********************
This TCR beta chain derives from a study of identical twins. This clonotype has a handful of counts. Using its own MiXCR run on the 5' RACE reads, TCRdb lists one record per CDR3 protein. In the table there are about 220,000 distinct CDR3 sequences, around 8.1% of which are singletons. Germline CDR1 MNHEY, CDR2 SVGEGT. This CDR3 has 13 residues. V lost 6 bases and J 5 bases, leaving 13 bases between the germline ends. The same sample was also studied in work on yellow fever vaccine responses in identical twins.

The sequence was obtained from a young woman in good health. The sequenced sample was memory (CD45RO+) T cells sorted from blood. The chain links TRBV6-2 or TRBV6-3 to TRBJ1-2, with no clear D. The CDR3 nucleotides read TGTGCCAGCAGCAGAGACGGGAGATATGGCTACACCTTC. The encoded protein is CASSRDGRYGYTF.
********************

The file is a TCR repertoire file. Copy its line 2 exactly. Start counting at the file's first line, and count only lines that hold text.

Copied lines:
The sequence was obtained from a young woman in good health. The sequenced sample was memory (CD45RO+) T cells sorted from blood. The chain links TRBV6-2 or TRBV6-3 to TRBJ1-2, with no clear D. The CDR3 nucleotides read TGTGCCAGCAGCAGAGACGGGAGATATGGCTACACCTTC. The encoded protein is CASSRDGRYGYTF.